Federal authorities confirmed on Wednesday that Los Angeles Dodgers star Shohei Ohtani was a victim of fraud after his interpreter, Ippei Mizuhara, stole $4.5 million from him to pay off gambling debts. Mizuhara will face federal charges and is seeking a path to enter a guilty plea.

On March 19, Mizuhara went on ESPN with the Dodgers’ blessing to claim that he had incurred severe gambling debts with California bookie Matthew Bowyer. According to Mizuhara, Ohtani had offered to pay the debts. The following day, however, Ohtani’s lawyers presented a different version of events, claiming that he was a victim of “massive theft.”

The rapid succession of conflicting claims led to widespread speculation, with many fans accusing Ohtani of gambling the money himself. In many of these theories, Mizuhara was merely taking the blame for the gambling, which is illegal in California and frowned upon by MLB. The league deferred to a federal investigation into the incident.

In the following days, all sides went silent until Ohtani eventually agreed to a press conference on March 25.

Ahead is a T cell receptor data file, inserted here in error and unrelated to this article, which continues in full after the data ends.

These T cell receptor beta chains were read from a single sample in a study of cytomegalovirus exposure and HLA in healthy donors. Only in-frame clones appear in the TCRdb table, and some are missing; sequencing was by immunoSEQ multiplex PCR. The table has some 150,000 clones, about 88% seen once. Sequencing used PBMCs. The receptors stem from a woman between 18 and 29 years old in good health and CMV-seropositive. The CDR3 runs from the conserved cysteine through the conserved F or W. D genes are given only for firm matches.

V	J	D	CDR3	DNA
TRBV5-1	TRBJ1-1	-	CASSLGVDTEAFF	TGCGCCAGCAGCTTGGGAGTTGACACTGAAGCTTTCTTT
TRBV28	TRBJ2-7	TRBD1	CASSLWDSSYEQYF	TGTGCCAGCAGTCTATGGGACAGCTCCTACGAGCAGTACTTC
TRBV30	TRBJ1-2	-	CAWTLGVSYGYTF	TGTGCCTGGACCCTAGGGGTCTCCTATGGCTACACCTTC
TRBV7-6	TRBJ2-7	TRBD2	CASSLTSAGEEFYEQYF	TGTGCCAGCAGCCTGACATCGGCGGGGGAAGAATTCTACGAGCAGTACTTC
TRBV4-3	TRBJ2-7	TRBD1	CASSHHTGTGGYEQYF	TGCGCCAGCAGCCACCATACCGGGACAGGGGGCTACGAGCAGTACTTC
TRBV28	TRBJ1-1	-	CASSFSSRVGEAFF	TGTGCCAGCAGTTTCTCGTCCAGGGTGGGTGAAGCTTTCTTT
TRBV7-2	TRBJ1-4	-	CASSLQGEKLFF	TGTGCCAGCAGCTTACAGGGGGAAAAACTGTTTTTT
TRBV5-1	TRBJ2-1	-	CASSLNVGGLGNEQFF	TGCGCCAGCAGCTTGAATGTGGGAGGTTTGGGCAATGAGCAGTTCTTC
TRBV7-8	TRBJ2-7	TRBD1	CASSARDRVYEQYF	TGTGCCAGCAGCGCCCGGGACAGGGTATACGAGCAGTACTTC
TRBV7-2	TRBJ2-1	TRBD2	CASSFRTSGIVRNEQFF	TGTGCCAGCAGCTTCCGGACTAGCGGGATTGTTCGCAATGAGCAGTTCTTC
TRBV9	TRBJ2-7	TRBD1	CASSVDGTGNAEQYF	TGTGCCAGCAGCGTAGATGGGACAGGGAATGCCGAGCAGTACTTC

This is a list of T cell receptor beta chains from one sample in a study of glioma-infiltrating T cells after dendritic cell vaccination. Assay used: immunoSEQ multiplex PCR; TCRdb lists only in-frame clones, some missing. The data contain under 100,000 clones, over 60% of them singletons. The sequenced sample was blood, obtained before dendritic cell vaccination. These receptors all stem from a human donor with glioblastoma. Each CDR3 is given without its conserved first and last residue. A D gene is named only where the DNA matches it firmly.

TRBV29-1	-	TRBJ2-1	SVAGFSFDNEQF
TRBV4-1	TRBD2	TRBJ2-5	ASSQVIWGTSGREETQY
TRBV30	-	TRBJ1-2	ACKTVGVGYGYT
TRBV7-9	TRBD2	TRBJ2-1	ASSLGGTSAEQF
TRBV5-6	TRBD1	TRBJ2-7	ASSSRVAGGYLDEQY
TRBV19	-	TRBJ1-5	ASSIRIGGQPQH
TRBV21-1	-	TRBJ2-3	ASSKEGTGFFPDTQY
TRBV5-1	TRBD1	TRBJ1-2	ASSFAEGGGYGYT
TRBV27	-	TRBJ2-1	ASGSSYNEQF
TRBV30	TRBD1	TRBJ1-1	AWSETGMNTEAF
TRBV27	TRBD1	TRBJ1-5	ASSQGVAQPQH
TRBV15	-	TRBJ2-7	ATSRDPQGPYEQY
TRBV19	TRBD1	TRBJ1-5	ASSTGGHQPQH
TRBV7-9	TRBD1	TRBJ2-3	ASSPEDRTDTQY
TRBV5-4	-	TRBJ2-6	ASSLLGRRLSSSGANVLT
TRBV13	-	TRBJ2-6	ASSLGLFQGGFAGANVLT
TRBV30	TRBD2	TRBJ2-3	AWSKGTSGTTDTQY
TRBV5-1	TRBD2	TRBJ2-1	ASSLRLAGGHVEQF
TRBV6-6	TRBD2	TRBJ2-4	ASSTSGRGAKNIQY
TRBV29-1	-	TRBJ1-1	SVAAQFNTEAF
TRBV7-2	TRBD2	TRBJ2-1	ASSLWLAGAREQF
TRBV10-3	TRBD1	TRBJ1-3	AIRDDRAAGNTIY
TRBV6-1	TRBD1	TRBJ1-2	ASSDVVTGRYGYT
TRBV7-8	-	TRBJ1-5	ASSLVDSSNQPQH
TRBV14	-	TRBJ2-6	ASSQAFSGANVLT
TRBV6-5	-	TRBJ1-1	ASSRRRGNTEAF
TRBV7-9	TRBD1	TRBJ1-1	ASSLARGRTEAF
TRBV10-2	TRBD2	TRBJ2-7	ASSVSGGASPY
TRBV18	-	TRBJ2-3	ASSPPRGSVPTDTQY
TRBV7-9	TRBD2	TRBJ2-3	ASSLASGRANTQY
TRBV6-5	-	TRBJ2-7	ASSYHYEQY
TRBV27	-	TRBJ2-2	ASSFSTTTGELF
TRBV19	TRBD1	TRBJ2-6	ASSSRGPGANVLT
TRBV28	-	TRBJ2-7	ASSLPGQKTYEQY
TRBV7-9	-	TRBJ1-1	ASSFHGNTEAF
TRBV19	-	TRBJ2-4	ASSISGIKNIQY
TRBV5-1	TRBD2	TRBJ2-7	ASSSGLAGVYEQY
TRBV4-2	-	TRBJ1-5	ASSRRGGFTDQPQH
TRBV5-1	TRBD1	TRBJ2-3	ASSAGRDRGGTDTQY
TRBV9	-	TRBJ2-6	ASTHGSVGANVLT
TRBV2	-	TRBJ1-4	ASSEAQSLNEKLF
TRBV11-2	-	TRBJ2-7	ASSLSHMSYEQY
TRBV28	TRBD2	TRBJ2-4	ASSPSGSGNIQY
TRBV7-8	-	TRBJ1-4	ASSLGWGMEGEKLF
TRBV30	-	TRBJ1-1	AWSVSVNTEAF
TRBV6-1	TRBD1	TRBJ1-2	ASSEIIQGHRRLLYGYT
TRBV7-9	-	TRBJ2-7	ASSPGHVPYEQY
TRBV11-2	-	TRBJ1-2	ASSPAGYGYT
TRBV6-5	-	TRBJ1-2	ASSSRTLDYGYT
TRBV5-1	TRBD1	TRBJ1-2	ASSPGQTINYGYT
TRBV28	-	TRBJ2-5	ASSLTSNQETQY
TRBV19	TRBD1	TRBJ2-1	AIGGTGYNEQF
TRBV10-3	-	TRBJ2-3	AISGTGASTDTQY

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“I never bet on baseball or any other sports or never have asked somebody to do it on my behalf and I have never gone through a bookmaker to bet on sports,” Ohtani said.

A guilty plea for Mizuhara could reportedly lead to a more lenient sentence as the case develops. It is also likely that Ohtani will be cleared of any wrongdoing, including illegal gambling. Details from the federal investigation are still unclear, but it’s possible that Mizuhara stole more than the original $4.5 million. Multiple reports claim that he stole money from Ohtani by changing notification settings in the player’s bank account.

Though the story broke before the regular season properly began, it did not appear to be a distraction for Ohtani. The reclusive star is batting .333 with three home runs in 11 games, and the Dodgers are 10-5 and currently sit atop the NL West division.

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